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The Very Important Challenge (OPEN BETA) (winner announced)


This sounds good. I still have to think about what to do for this as I lost all my stuff, but still, I have a couple of questions and doubts:

  1. If year doesn’t matter, how are you going to judge the stats? As in, what is considered low/normal/good for certain stats changes a lot depending on year. And what if it’s old enough that it runs on leaded fuel, and thus can’t have a catalytic converter?

  2. “Your entry must actually fit into the VIP style. The better it fits–this means lore, details, etc”. But what if it isn’t a lore car?

  3. Oh and another thing. I’m not familiar with exactly what is a “VIP style modification”. By VIP car I understand luxury… so it’s basically… sort of a premium riced car?


VIP Modifications come in many shapes and forms, from the more modern extremes to the subtle 90/00’s era where black/white sedans lowered with chrome rims fit as VIP over anything else: Wiki has a pretty alright overviewing of the latter: https://en.wikipedia.org/wiki/VIP_style

  1. I’ll assume model year was the year the car was produced, and trim year was the year it was modified. Try to match your model year to the car, and your trim year to the style of your modifications. Stats will be judged with the context of the time period. I doubt the VIP style was very popular back when cats weren’t required, so I’d switch to a more modern motor. If you want the best stats, you’d want to crank that trim year to 2020, but don’t then go ahead and make it look like it came out of a 90s magazine. Period-correctness is everything.

  2. If it isn’t a lore car, you can go ahead and write about it for extra points. That simple. An Aristo knockoff with big wheels and no other redeeming factors would be boring, right? Maybe give it an interesting backstory or go over how it was built, who drove it, and how. Wouldn’t hurt to add a bit of Yakuza drama either…

  3. The wiki link Kogure posted should be enough. An image search for “bippu” might also be a bit more effective than one for “VIP style car.”


Thanks both of you. I’ll see if I can get something


1999 Kuma BC VIP

A Kuma BC modified in the Bippu style, this one was modified off of a 1995 model. This one in particular was more of a daily driver than a showcar, having rather modest amounts of camber for this style and preserving a lot of its comfort despite its nearly ground scraping ride height.

Plenty of cash has been dropped on the BC, particularly in the interior and the new air suspension. Both of which to keep the aforementioned preserved comfort of the car despite its low stance.

On its exterior, a subtle wide body kit has been added, with low lips to make the car look even lower. The rims however, are not so subtle, being chromed 19” 5-spoke alloys. This combined with the angry eyes and chrome trim added some aggression to the rather soft look of the base model. Engine modifications are rather tame, primarily a more aggressive tune and larger exhaust to offset the weight gains.

Its owner prefers to remain anonymous. Which with the blacked out windows and the clear intent to make the rather tame bear angry, one could probably assume a more underground occupation from the owner.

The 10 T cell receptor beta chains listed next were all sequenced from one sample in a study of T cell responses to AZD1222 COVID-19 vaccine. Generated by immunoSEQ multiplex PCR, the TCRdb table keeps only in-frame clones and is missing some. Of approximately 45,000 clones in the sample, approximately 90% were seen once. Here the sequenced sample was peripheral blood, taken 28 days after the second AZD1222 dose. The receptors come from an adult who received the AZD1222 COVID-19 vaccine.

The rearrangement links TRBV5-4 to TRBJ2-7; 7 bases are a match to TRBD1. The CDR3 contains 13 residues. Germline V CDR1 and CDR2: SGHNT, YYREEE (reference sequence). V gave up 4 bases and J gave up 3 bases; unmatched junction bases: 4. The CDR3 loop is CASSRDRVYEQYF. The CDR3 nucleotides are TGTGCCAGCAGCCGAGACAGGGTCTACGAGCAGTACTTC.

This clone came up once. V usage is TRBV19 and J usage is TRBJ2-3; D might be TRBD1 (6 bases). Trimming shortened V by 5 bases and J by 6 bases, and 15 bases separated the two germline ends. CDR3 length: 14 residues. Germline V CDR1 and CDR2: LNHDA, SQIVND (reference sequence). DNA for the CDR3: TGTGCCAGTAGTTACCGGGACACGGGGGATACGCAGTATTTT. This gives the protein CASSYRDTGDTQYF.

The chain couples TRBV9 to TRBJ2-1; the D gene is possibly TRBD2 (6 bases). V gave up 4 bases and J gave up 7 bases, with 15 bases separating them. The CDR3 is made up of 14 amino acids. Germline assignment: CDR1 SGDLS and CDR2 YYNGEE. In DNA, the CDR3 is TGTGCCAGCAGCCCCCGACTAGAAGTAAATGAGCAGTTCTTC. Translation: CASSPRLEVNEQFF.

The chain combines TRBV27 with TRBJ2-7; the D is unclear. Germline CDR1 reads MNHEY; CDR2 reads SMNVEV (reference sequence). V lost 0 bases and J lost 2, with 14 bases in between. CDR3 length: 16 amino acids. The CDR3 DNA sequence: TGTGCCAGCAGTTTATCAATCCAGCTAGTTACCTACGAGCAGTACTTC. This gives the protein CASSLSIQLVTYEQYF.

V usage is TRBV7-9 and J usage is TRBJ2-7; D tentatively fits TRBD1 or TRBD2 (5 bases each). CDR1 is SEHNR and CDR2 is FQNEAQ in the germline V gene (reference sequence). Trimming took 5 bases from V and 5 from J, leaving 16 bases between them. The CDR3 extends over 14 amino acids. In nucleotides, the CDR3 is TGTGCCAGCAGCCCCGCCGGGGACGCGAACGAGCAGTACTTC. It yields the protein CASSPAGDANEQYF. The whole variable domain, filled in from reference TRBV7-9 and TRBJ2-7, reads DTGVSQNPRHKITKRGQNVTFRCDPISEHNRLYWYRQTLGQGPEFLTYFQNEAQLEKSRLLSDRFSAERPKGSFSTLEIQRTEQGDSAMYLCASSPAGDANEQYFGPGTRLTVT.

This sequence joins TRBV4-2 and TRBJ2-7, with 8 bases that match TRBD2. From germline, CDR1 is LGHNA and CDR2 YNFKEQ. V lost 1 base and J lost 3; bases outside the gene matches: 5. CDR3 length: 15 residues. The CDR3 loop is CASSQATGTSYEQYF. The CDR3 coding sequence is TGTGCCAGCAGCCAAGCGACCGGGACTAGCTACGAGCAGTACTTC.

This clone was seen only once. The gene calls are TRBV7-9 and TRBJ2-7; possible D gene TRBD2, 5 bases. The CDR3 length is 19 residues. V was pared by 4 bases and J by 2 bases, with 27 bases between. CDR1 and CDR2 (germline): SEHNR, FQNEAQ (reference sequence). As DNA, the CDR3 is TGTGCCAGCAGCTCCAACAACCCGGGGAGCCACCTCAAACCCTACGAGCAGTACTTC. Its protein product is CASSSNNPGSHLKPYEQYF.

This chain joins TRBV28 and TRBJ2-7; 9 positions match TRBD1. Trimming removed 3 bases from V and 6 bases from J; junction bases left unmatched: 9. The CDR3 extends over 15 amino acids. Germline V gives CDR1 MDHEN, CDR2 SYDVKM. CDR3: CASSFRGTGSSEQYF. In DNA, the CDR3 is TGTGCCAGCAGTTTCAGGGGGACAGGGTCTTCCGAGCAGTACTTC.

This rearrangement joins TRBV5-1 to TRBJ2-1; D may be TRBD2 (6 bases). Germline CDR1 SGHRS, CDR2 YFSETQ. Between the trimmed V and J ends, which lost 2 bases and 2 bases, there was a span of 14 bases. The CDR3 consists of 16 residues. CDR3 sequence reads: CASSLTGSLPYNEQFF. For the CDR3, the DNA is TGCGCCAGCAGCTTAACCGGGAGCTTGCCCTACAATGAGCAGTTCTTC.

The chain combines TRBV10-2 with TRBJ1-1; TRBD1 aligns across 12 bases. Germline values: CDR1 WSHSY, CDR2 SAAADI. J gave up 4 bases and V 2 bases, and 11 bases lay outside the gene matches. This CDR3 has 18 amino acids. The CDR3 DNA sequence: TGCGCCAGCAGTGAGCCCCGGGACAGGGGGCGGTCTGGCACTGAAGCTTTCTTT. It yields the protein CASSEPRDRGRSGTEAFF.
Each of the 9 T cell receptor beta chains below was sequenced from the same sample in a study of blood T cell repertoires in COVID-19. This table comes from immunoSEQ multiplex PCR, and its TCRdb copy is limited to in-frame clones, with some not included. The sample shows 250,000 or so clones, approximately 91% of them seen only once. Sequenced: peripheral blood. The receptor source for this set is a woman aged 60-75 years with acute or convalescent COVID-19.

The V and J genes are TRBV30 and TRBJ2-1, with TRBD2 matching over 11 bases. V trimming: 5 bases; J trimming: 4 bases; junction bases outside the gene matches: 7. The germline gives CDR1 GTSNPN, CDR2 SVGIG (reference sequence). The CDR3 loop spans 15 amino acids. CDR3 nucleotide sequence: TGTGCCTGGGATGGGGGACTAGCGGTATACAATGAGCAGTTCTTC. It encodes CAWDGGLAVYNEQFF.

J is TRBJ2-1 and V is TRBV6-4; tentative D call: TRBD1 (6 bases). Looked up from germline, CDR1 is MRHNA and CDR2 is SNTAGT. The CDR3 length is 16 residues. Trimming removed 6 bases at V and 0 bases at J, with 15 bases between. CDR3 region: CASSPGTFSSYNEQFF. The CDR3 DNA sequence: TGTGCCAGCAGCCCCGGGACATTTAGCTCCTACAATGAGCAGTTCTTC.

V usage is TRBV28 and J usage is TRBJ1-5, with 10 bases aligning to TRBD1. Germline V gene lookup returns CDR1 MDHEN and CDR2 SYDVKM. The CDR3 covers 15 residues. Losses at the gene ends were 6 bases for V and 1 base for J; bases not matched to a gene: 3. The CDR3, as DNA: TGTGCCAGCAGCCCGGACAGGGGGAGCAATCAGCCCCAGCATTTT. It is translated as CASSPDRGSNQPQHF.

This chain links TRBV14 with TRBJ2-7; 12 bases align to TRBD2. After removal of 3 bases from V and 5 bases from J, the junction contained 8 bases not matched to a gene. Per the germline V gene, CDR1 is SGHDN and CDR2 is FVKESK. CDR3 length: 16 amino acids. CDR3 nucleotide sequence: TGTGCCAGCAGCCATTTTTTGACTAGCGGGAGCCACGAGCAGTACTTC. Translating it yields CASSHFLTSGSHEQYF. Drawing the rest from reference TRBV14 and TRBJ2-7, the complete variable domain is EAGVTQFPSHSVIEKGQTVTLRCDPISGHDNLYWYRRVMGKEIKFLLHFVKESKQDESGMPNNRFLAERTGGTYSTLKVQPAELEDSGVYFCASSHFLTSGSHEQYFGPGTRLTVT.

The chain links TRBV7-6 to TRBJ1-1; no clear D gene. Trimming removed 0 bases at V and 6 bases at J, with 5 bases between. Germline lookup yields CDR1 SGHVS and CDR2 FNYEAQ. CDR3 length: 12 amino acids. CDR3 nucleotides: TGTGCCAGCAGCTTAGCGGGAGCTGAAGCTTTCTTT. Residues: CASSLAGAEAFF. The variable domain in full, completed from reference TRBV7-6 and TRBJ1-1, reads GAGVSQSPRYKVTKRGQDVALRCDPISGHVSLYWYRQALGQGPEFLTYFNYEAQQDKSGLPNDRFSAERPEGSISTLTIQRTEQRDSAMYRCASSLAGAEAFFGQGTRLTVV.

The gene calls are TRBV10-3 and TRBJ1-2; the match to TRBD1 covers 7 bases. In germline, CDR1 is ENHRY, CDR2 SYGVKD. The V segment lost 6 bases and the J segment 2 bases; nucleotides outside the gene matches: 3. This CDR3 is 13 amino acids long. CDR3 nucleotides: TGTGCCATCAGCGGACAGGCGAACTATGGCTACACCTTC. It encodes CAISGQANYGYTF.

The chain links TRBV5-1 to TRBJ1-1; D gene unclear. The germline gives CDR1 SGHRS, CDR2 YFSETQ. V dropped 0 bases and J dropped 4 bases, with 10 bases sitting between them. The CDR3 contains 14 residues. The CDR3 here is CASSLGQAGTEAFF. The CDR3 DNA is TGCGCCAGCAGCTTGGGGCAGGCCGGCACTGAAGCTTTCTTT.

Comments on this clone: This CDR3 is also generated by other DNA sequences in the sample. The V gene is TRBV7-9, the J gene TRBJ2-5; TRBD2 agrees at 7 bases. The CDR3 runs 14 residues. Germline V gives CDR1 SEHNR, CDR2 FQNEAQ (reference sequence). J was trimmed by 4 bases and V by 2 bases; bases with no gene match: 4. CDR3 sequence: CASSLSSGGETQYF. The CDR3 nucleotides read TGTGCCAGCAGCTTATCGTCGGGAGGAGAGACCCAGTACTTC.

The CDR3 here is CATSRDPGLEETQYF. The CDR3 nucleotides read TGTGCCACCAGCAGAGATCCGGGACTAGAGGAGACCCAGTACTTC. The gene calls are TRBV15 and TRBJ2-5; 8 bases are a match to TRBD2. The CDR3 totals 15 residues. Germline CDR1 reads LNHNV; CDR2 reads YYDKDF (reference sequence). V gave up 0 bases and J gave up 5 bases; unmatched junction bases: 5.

Original car


2020 Ursula F7 800T VIP


North American International Auto Show 2019


Third Eye Studio presents:
A very expensive refrigerator, also known as the 2007 Kasai Gran Tenno

Built to the highest acceptable standards for the top 1% of its time, the Gran Tenno was the largest, thirstiest, most obnoxious SoccerMomMobile Kasai has ever produced. But, being introduced just before the Economic Crisis of 2008 hit, coupled with the rapidly fading popularity of gas guzzling SUVs, these ultra-luxurious lounge chairs with wheels didn’t sell as well as expected and their presence in the market fell faster than a ball of dark matter falling from the Planet Express ship.

We bought this used, 250.000-mile first year Gran Tenno for around $15.000, and immediately I thought, “Hey, you know what kind of style works best? VIP style. You know, like those Japanese sedans that are so low to the ground, with huge wheels and black-and-white color scheme. Only this time, it’s applied onto an SUV.” So, Jared suggested that how we’re going to approach this is by “modernizing” the exterior while keeping everything else mostly stock. I mean, it’s already packed with a lot of tech as is, don’t want to fix what’s not broken, right?

We started off by swapping the stock exhausts for a pair of lighter and more free-flowing ones (the car was a bit too quiet), the taillights and headlights for something fancier, and then installed a basic bodykit. What else is there… Oh yeah, the grille! Jared installed a new chrome grille for the fridge. Now it looks even more obnoxious than it was. To keep the subtle and subdued look of typical VIP cars, we decided to skip the vinyls.

But what’s the point of “VIP style” if it doesn’t have that “VIP look”? We also installed extra marker lights like what you’d see in limos, swapped the stock wheels for a set of massive 26" rims, put the ride height of its active suspensions down to its lowest possible setting, and for the cherry on top, we made the front camber to as high as 5 degrees while the rear camber to 3 degrees. Let me tell you, I love how the end result looks! I can already hear rap music blasting from inside the car!

Note: I don’t care if it doesn’t win, I just want to make a pimpmobile



I think you may have missed the point of this challenge. Just by a tad.


Maybe? I might have incorrectly assumed that factory uprating of a formerly primarily utilitarian vehicle aimed at a higher market like the classic Range Rover, being turned into a high-luxury vehicle in its next iteration might count as a form of luxury modification.

If that isn’t the case, it really wouldn’t qualify unless I modernize it. But I don’t know if my interpretation of VIP style of car modifications are included and at least thought to submit it.

I didn’t post this explanation of the car until my name appeared on the list for that exact reason, so I thought it being accepted may have meant it was an okay way to go about it.


Kazume 828 V6

Now with a V8.



I’ve changed the quality rule significantly so if you want to resubmit your entries, please do.


Arion Arargte GL {Junction Produce}

In 1993 the Arion Arargte was released, and following it’s release it became synonymous with the Japanese Yakuza, especially as a Yakuza boss’ car, because of how high end luxury the Arargte GL is. This one featured here by an un-named client has tuned up bodykit and parts from Junction Produce as well as a lowering kit and a slight camber adjustment.